A Curious Crop

by | Oct 21, 2017

The 20th of July was another in a long string of hot days, and so, naturally, I was watering the garden. The garden in question was on a strip of ALR land within the Galiano Conservancy’s Ken and Linda Millard Learning Centre, but the soil could hardly be considered arable.

A dense, compacted, nutrient-poor clay that bakes until it cracks in the summer and turns into a quagmire in the winter, it was barely hospitable enough to allow the plants we grew there to survive. Yet that was as far as its largesse extended. Perhaps that’s why, a couple years back, someone built small berms with woody debris and brought in some commercial soil to cover them. This provisional hugelkultur bed—with the wood providing moisture-retention and slow-release fertilization services—didn’t end up being any easier for our crops to master, and so it lay fallow this season.

Dense-flower Spike-primrose (Epilobium densiflorum) – Red-Listed S1 (2010)

On this particular day, though, a small population of plants I’d never noticed before was positively thriving on top of and around these abandoned hugelkultur beds. Curious, I stepped in for a closer look. I recognized the flowers (characteristic of the Evening Primrose family) immediately. However, the species itself was too diminutive to be fireweed (Epilobium angustifolium) and too gangly and exuberant to be part of the ubiquitous and weedy willowherb (Epilobium ciliatum) complex. This was unmistakably its own species, and for all its lanky enthusiasm, it sure did have some attractive flowers! I had to give it props for thriving in desiccated, disturbed soils that would support little else.

Turns out, I’d stumbled upon one of only a handful of populations of the red-listed species dense spike-primrose (Epilobium densiflorum). This ruderal species, which thrives in disturbed, open meadow environments and waste areas, is one of a whole suite of opportunistic annual wildflowers that have really suffered due to fire suppression, grazing, invasive competitors, development of open areas, and loss of vernal pool environments. Its numbers have declined appreciably in the last several decades, and over 95% of its potential habitat in BC has been converted. While it remains widespread throughout the western United States, its only Canadian populations are in the rain shadow environments of southeast Vancouver Island, as well as in ephemeral populations in the Gulf Islands. Unfortunately, you could count these populations with your digits and still have toes to spare—the total space they occupy is less than 0.1 km square!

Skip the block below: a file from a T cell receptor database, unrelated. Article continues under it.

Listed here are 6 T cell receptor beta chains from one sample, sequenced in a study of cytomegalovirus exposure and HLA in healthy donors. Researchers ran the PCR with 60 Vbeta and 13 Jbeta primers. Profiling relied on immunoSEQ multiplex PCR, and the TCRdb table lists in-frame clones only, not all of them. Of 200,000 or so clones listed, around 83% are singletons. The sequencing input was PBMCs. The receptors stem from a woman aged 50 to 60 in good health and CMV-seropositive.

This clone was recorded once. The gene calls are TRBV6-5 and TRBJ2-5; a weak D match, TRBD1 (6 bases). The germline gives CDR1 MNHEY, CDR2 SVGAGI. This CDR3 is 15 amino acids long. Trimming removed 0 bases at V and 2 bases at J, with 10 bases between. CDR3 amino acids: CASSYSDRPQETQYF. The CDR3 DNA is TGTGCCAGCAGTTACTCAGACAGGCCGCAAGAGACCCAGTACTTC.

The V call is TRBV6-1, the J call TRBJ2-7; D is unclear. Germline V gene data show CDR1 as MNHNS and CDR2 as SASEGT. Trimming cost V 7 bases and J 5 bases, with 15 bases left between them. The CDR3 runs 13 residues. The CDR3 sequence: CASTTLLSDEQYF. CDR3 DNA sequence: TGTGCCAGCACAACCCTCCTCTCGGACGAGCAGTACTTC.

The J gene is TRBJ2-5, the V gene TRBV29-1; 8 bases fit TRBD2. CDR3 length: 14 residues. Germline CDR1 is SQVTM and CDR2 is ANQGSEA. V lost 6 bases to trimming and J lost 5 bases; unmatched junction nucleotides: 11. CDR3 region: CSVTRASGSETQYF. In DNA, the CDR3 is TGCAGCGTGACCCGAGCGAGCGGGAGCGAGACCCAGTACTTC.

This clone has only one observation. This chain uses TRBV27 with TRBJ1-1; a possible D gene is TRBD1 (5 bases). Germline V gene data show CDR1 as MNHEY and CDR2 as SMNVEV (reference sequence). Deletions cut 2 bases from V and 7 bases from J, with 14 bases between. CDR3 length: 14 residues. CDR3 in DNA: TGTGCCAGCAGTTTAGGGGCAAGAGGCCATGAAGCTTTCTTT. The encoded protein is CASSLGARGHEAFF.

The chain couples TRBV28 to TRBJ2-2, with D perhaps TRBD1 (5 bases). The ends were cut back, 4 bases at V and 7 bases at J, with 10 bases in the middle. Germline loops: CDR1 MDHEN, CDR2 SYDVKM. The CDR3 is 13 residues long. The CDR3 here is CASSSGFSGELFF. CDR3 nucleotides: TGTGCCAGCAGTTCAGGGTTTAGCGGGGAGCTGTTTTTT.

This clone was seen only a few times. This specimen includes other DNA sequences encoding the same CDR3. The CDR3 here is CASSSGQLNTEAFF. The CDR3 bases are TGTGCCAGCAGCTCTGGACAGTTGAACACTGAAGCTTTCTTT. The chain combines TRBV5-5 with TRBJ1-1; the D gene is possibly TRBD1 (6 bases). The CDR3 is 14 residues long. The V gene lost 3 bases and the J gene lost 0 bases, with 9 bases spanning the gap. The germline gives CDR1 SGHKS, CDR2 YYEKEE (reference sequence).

The big question is how dense spike-primrose showed up at the Learning Centre. Its seeds, unlike those of most of its congeners, lack the characteristic tufts of hair that enable wind dispersal; thus, they don’t travel far. It’s possible that its seeds came in on the soil from Vancouver Island, but unless the supplier is located on top of one of the extremely rare remaining populations and doesn’t heat treat its soil, this seems pretty unlikely.

When I contacted regional expert Matt Fairbarns of Aruncus Consulting, he told me, “It’s a ruderal so it’s built to spread even though it lacks a pappus. I believe that many of the native ruderals took a kicking from European invaders and so are no longer as widespread as they once were—it’s a bugger when your niche disappears. Explore your area and see if you can find the motherlode.” So, its habitat characteristics are entirely consistent with where we found it. Perhaps it just needed the right conditions to return from dormancy.

I haven’t found the motherlode yet, but I haven’t stopped looking…

In the meantime, the GCA has been keeping track of the population and protecting it from overzealous weed-whackers in the garden.  Seeds were collected this year to include in mixes to cover the bare soil in the GCA’s latest restoration project: a native plant forage forest on an old clearcut site. No records exist of Coast Salish people using this species, but indigenous peoples in California included its edible seeds in the traditional food pinole, which includes the seeds of a range of meadow species. Hopefully our little red-listed friend will thrive in turn at its new digs. I know I’d certainly appreciate its spectacular displays of swaths of pink flowers in the dead heat of the summer.

Adam Huggins

Adam Huggins

Project Contributor